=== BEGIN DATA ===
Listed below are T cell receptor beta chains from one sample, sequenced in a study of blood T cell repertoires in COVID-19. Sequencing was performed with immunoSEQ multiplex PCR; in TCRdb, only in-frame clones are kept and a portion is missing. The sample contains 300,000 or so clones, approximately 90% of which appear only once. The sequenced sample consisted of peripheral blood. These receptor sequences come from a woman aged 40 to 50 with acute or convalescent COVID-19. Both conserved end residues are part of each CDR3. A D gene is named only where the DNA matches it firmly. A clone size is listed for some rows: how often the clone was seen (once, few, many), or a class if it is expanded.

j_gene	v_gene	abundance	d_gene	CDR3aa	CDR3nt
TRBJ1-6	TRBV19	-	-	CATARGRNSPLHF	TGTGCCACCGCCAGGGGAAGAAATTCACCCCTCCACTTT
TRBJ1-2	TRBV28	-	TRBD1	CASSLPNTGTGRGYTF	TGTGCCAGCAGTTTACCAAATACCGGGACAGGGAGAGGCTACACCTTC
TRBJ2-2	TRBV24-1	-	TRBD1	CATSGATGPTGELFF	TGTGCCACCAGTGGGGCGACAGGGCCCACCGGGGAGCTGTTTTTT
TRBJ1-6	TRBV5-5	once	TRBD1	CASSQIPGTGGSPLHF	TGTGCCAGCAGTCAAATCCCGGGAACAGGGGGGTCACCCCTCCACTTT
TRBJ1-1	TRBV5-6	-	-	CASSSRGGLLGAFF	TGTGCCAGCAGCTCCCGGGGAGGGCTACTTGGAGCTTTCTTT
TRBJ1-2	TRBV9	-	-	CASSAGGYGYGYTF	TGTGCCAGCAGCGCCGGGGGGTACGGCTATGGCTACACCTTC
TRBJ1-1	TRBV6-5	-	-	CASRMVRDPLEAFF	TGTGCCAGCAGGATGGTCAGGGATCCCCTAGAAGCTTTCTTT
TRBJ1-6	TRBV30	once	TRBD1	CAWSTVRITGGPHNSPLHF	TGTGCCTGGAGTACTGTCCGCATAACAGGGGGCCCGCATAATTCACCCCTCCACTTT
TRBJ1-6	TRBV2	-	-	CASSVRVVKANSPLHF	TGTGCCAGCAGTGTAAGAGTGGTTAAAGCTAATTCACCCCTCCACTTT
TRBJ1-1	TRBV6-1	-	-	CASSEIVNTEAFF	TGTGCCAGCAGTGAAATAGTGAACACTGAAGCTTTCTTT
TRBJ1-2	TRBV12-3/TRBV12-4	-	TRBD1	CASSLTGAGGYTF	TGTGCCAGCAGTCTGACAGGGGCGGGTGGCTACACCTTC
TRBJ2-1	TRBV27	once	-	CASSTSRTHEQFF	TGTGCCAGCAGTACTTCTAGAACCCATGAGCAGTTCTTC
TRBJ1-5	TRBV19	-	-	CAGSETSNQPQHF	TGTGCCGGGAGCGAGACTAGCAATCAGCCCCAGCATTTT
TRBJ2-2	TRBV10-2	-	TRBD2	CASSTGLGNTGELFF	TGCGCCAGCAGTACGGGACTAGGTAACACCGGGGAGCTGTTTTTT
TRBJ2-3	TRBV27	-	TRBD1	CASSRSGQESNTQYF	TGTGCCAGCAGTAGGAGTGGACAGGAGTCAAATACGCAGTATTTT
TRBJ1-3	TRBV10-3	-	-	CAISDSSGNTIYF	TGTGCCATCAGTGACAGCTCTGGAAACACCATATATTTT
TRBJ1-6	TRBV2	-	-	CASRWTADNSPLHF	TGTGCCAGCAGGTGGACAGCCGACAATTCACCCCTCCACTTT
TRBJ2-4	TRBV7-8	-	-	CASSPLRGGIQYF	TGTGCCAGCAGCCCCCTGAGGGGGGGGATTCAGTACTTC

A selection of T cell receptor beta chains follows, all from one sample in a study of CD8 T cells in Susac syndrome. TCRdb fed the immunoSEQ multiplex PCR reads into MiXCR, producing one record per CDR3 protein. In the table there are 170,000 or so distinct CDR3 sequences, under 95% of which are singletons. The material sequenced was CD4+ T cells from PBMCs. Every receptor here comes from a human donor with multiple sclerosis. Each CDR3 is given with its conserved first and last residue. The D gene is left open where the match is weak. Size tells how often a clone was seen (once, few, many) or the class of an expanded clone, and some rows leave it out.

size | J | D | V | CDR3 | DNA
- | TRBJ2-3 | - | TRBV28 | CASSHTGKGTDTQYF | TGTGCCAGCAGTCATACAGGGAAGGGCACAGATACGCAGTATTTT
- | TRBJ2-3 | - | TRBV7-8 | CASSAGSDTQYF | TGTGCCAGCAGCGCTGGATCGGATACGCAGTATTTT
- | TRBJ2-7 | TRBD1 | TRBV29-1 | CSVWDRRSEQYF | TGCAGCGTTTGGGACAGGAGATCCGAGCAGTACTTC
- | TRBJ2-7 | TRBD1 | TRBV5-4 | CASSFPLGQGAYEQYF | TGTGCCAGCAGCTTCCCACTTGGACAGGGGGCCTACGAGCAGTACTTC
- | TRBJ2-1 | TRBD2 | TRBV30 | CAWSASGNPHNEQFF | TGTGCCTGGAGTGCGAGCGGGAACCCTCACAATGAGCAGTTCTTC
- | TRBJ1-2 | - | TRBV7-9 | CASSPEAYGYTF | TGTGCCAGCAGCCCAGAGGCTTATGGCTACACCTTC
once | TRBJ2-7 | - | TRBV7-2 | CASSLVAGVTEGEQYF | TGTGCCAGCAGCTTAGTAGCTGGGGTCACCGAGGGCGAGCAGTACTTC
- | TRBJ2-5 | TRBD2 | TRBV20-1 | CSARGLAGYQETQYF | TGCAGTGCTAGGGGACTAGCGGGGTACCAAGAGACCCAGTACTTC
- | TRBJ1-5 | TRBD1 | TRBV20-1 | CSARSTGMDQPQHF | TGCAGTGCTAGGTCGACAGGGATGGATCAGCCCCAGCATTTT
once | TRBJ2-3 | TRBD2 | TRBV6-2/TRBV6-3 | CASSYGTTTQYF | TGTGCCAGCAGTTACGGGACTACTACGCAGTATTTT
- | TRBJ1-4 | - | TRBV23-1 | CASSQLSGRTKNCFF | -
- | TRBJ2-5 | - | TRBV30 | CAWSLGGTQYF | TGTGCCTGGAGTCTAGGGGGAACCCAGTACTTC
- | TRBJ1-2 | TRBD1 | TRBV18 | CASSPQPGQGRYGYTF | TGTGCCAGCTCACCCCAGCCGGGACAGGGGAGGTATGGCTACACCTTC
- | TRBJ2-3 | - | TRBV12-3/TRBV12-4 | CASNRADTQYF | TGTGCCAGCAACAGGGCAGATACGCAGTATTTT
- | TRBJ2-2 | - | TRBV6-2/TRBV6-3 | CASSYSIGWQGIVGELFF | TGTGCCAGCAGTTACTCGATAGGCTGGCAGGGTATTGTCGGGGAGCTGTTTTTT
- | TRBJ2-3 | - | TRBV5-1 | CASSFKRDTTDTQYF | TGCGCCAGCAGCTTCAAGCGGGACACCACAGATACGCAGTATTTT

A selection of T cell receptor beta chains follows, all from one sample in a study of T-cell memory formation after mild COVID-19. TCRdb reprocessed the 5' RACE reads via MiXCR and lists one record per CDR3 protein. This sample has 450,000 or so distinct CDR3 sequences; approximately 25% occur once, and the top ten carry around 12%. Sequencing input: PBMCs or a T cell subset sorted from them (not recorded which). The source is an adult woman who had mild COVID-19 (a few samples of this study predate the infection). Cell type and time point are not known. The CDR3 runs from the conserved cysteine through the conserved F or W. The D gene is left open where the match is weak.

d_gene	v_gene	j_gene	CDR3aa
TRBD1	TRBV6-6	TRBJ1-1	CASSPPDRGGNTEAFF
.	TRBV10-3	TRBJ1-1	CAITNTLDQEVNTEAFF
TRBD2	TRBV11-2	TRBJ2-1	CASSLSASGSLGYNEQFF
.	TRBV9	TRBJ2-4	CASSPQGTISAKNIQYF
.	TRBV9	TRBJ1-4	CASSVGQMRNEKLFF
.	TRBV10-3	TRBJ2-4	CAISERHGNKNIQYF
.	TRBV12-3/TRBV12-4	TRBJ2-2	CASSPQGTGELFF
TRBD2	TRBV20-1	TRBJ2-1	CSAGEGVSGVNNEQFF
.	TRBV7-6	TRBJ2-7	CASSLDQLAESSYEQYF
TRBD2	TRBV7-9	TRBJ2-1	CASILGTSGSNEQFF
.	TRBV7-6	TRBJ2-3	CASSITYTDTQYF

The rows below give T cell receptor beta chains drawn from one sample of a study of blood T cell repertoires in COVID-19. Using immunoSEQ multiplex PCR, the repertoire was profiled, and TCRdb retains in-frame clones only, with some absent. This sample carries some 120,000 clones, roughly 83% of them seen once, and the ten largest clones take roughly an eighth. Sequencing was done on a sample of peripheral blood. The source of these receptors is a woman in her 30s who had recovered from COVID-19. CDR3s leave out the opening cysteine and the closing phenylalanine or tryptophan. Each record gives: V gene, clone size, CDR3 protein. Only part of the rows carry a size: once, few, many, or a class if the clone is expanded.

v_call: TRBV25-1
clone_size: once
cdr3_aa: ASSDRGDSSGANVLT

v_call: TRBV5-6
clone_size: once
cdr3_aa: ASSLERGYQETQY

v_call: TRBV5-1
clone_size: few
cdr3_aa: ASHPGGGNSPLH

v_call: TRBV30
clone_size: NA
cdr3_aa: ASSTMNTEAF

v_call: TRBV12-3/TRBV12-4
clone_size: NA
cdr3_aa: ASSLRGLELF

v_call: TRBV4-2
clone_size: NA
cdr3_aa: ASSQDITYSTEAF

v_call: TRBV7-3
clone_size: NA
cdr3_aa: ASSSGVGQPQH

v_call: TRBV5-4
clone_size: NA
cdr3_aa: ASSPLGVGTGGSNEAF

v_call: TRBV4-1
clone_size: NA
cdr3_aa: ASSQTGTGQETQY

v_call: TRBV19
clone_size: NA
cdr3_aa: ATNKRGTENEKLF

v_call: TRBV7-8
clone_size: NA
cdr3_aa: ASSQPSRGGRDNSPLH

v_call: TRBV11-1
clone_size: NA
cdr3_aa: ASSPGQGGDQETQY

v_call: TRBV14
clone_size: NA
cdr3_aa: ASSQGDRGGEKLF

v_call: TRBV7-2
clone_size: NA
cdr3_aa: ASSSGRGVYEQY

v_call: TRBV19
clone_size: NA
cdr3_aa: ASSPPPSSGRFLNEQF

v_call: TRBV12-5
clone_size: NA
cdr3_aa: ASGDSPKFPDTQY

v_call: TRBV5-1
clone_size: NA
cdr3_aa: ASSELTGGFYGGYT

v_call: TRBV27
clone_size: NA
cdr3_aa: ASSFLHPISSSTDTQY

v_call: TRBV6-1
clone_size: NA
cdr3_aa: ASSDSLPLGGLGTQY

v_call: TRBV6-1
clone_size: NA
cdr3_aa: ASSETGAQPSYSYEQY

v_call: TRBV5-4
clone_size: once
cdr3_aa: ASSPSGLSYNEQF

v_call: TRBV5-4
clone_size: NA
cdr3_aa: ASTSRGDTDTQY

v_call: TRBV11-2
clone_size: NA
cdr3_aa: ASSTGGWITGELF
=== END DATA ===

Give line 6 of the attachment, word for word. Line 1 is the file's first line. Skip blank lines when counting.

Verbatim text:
TRBJ1-6	TRBV5-5	once	TRBD1	CASSQIPGTGGSPLHF	TGTGCCAGCAGTCAAATCCCGGGAACAGGGGGGTCACCCCTCCACTTT